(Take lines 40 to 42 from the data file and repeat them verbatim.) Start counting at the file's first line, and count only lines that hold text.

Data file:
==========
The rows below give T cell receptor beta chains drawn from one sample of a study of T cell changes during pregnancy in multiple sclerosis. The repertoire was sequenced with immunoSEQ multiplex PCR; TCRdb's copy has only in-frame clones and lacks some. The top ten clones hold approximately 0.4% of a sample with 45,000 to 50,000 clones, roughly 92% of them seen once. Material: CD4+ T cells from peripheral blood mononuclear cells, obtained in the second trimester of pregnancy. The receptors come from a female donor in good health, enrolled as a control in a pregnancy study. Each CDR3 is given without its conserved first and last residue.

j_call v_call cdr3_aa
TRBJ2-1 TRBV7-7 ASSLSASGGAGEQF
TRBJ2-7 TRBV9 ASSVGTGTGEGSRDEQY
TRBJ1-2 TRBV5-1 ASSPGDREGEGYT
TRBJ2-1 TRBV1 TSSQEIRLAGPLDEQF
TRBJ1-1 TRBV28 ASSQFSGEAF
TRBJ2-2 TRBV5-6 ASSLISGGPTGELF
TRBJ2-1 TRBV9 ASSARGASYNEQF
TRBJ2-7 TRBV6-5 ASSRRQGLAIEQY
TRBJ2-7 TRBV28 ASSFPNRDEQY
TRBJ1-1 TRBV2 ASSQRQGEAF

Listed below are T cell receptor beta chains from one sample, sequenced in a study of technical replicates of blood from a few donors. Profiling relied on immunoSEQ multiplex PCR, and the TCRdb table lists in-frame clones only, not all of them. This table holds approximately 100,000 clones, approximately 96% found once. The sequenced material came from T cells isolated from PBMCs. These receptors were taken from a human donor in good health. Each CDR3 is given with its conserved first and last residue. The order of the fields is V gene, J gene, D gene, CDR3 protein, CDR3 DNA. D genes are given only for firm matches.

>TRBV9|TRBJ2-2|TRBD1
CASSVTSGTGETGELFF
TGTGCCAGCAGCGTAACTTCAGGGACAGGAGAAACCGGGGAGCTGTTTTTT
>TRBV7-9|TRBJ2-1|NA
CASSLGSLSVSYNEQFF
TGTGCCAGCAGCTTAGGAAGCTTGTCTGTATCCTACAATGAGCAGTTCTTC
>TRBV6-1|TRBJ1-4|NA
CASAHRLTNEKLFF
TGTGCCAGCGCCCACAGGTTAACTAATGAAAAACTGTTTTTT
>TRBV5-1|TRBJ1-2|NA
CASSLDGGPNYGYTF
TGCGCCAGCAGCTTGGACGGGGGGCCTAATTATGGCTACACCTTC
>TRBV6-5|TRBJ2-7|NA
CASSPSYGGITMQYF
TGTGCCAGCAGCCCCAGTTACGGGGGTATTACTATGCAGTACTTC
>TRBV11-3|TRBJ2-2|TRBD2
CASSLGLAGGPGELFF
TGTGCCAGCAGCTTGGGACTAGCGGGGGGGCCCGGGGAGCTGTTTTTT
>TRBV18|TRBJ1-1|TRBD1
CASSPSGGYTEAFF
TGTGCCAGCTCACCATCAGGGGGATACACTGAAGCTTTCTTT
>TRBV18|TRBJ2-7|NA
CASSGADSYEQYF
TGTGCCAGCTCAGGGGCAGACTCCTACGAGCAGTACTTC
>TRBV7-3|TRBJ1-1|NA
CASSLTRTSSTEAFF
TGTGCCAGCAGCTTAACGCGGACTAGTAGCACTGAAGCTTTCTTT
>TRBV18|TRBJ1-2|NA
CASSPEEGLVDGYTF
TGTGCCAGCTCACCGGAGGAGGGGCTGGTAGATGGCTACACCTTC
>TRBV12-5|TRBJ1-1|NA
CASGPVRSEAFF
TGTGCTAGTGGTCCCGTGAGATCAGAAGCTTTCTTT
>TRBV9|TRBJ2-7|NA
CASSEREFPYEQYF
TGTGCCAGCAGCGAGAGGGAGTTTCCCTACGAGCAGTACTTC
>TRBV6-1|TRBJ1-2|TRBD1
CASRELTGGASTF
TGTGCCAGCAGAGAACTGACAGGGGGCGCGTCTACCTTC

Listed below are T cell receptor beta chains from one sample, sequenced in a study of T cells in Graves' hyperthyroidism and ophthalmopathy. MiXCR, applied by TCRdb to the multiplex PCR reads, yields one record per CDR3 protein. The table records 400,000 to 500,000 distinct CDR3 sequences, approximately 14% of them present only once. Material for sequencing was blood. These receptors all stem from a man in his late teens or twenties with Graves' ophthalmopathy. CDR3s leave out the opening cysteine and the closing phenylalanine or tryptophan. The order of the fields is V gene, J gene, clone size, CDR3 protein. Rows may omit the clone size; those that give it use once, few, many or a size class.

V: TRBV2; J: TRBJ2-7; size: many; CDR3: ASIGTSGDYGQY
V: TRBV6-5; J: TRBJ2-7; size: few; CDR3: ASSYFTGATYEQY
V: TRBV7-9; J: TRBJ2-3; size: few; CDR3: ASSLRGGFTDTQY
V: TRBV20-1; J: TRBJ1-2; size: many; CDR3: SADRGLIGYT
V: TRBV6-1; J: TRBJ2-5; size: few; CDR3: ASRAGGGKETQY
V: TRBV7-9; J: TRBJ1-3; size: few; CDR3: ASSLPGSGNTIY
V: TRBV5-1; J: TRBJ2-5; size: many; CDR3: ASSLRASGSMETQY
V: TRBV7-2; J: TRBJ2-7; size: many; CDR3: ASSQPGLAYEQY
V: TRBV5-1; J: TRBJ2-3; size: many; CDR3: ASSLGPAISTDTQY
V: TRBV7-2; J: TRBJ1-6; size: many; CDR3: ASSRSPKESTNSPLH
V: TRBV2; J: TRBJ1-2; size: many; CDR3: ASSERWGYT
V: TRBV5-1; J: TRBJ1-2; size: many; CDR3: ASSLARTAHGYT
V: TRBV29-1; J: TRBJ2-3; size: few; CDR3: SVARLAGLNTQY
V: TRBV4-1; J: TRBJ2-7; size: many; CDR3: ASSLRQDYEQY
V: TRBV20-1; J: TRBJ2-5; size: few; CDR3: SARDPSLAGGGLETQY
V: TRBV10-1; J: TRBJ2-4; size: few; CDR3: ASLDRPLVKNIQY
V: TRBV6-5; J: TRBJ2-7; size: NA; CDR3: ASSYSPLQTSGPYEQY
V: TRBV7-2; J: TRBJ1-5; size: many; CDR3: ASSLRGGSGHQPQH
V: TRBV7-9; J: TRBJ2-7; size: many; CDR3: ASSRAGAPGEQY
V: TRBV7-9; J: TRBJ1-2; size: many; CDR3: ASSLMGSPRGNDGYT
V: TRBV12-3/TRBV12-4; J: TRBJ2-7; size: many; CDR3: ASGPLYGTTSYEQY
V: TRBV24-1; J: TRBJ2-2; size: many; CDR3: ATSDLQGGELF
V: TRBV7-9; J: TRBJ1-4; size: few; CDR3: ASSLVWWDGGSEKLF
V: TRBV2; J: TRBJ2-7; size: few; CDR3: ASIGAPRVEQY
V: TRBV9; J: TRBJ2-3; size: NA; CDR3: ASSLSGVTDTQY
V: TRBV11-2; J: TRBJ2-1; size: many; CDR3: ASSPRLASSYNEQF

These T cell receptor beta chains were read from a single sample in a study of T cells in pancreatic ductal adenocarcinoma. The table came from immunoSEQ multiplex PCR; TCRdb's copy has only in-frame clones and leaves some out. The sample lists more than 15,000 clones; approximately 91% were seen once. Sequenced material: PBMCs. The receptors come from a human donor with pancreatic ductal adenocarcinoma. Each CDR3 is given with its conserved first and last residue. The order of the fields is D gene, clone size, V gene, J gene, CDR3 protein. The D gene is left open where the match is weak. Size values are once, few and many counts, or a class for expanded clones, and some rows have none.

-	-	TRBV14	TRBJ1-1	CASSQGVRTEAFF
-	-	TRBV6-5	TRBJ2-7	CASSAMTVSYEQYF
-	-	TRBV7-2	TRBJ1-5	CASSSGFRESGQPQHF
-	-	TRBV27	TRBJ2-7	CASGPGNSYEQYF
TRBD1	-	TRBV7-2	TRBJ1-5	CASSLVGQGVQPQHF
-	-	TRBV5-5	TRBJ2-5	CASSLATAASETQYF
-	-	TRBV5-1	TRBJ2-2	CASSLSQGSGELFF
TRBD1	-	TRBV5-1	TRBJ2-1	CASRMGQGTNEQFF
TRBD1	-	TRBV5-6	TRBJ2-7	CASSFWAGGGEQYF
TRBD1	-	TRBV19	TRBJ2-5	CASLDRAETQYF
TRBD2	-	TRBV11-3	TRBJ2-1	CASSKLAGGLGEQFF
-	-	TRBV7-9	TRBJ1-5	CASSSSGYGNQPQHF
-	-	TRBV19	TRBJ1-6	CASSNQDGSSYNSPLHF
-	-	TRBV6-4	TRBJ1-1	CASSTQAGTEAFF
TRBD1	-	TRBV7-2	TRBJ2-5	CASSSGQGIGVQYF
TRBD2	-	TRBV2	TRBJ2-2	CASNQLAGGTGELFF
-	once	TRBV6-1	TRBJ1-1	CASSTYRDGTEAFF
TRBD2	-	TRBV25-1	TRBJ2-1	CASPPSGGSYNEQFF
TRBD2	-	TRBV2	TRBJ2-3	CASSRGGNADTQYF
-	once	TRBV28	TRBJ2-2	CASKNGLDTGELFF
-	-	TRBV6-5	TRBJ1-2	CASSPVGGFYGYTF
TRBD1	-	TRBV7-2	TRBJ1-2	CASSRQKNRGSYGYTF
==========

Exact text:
TGTGCCAGCAGCTTAACGCGGACTAGTAGCACTGAAGCTTTCTTT
>TRBV18|TRBJ1-2|NA
CASSPEEGLVDGYTF